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Clarkson University Awarded $500K by U.S. Dept. of Agriculture for Anaerobic Digester Research
Congressman Bill Owens and U.S. Senator Kirsten Gillibrand announced yesterday that Clarkson University has been awarded nearly $500,000 by the U.S. Department of Agriculture through the Agriculture and Food Research Initiative to expand its clean energy work by continuing development of anaerobic digesters for North Country farms.
Read Congressman Owens' news release at http://owens.house.gov/news/documentsingle.aspx?DocumentID=376293 .
Read Senator Gillibrand's news release at http://www.gillibrand.senate.gov/newsroom/press/release/gillibrand-announces-nearly-500000-for-clarkson-university-for-clean-energy-
The research project, titled "Anaerobic Digesters for Small-Farms: An economically viable technology," will be conducted by Stefan J. Grimberg, and Shane Rogers of the Department of Civil and Environmental Engineering at Clarkson University; Joseph (Rick) Welsh, Food Studies, Department of Public Health, Food Studies and Nutrition, Syracuse University; and Patrick T. Ames and Brent A. Buchanan of the Cornell Cooperative Extension in St. Lawrence County.
Unlike wind and solar, anaerobic digestion (AD) of farm residue is independent of weather conditions; and can be a baseline power source in a mix of renewables. In the U.S., AD technology has been adopted by larger-scale livestock farms, including dairy farms, as the applications are designed for larger operations. Internationally, AD technologies operate at very small scales. And in the U.S., dairy farms of 500 or less milking cows make up 95% of dairy farms. Clarkson University researchers have developed an AD design and pilot-scale application which demonstrates the economic viability of AD technology for smaller dairy farms. We hypothesize that smaller-scale dairy farmers will adopt AD technology if they are exposed to viable options appropriate for their farms.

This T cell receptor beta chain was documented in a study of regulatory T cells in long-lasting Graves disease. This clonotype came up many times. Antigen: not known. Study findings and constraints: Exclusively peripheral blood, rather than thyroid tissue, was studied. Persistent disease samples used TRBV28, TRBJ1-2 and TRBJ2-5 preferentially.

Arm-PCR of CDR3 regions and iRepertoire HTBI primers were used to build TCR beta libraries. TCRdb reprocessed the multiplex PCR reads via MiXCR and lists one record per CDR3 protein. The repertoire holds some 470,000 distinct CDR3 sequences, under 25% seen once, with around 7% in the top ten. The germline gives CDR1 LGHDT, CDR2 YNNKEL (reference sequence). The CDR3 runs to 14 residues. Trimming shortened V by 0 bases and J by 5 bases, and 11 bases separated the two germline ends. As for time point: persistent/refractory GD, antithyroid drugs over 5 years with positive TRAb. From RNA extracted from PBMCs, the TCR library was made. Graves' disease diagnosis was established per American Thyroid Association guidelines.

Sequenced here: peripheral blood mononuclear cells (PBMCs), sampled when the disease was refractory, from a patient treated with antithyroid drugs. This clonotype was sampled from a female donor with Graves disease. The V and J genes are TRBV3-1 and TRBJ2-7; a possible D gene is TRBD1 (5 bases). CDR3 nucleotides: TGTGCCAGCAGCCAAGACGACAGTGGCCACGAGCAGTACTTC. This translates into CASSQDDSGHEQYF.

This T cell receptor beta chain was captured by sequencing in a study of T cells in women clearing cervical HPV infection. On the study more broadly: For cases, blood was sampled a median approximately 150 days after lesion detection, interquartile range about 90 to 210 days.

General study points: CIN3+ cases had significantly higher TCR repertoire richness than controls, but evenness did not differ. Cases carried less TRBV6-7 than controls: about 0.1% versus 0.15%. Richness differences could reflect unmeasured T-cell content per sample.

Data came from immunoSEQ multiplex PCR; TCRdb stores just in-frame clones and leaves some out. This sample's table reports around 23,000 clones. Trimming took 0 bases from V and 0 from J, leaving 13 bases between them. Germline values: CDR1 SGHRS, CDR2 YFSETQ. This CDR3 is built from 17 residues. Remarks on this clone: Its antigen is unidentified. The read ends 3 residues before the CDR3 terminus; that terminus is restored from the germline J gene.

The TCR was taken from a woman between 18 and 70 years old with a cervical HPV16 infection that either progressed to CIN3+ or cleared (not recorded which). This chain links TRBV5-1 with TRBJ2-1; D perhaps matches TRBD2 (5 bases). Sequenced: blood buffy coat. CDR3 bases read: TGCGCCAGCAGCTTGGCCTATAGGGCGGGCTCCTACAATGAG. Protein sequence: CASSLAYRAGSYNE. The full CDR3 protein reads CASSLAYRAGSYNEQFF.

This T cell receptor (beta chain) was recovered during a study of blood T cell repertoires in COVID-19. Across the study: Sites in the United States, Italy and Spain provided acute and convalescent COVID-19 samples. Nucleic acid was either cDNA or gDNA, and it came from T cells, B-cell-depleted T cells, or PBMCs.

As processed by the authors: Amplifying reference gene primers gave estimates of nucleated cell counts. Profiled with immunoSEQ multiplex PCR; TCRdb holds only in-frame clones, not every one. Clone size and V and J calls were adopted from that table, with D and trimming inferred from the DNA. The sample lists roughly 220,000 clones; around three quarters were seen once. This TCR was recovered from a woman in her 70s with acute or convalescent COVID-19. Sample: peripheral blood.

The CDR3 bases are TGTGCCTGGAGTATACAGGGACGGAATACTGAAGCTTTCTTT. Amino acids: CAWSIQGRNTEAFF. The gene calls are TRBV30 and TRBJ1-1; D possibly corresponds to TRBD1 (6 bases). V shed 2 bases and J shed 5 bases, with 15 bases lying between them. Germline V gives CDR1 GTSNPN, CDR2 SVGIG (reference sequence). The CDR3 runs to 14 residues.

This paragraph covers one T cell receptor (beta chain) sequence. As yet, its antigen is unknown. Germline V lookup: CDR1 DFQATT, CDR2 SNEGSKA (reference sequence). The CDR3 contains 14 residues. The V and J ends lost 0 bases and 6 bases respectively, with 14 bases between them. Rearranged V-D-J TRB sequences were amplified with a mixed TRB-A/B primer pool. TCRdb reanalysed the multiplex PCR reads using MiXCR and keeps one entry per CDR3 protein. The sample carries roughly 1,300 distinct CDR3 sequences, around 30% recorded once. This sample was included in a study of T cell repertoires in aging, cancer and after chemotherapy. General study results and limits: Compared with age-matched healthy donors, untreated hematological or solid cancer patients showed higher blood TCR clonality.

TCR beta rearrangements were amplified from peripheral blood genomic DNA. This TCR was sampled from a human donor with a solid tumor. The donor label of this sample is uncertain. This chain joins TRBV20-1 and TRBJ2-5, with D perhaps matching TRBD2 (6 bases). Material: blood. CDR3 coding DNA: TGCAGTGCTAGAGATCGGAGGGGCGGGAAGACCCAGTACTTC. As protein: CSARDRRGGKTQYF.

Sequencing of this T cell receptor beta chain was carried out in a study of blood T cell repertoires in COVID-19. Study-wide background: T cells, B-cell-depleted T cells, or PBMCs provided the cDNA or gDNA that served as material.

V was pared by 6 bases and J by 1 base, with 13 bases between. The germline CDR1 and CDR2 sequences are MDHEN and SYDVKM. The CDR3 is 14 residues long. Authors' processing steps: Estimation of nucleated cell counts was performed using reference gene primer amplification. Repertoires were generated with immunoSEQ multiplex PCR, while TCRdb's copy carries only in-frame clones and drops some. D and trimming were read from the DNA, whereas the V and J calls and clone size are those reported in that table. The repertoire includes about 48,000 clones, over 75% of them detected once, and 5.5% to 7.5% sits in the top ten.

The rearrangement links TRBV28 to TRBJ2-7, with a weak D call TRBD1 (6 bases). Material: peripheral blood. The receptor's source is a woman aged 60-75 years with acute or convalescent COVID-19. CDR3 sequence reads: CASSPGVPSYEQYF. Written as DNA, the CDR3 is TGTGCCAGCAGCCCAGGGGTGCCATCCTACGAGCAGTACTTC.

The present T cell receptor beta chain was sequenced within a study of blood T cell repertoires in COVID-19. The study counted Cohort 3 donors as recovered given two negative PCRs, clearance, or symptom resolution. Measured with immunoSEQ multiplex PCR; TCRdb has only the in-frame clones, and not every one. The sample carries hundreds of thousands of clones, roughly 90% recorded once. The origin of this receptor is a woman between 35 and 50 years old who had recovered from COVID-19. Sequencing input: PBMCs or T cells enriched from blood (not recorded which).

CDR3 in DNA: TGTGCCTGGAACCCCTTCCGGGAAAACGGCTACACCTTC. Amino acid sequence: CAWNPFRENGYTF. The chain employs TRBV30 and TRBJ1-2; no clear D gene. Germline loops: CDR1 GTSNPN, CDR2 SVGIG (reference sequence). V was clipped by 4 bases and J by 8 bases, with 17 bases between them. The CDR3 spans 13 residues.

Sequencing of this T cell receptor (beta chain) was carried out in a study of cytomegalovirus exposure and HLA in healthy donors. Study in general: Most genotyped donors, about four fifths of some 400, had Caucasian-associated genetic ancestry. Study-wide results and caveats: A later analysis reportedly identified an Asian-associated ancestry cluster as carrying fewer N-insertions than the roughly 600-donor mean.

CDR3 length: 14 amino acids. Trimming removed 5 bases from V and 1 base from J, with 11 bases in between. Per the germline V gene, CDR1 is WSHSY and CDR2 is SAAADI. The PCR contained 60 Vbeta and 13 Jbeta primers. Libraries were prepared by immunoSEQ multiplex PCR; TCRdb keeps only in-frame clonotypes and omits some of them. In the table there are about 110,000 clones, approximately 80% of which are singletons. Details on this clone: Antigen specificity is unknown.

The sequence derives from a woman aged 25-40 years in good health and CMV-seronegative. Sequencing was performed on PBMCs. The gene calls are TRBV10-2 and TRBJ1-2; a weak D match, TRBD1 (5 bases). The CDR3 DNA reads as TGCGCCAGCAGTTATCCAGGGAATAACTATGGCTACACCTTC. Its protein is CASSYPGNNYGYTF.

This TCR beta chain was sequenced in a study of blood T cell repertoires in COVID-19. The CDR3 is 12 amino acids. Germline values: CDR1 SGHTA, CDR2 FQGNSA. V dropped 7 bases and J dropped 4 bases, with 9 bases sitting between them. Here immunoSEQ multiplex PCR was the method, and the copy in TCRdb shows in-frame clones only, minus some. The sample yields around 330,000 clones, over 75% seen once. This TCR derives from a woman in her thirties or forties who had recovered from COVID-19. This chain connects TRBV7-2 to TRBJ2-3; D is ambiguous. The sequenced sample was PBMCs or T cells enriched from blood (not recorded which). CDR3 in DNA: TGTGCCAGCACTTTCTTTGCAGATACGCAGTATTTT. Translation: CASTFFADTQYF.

The goal of this project is to upgrade the pilot-scale digester located at the Cornell Cooperative Extension Learning Farm in St. Lawrence County, N.Y., and use it as the basis of training workshops organized by extension staff to teach stakeholders of all types about the operation of AD systems for smaller-scale dairy farms. In addition, data collected through continuous operation of the upgraded pilot AD system will be made available on the web so that interested parties can conduct analyses tailored to their particular circumstances. Outcomes include: (1) the development of a show case digester system for smaller-scale dairy farms; (2) workshops which provide hand-on experience in AD technology for smaller dairy farm operators; and (3) widespread awareness of the potential for AD technology to benefit smaller dairy farms.
Clarkson University launches leaders into the global economy. One in five alumni already leads as a CEO, VP or equivalent senior executive of a company. Located just outside the Adirondack Park in Potsdam, N.Y., Clarkson is a nationally recognized research university for undergraduates with select graduate programs in signature areas of academic excellence directed toward the world’s pressing issues. Through 50 rigorous programs of study in engineering, business, arts, sciences and health sciences, the entire learning-living community spans boundaries across disciplines, nations and cultures to build powers of observation, challenge the status quo, and connect discovery and engineering innovation with enterprise.
Photo caption: Clarkson University has been awarded nearly $500,000 by the U.S. Department of Agriculture to expand its clean energy work by continuing development of anaerobic digesters for North County farms. Above, Clarkson Professor Stefan Grimberg with students at the Cornell Cooperative Extension farm in Canton, N.Y.
[A photograph for media use is available at http://www.clarkson.edu/news/photos/grimberg-digester.jpg.]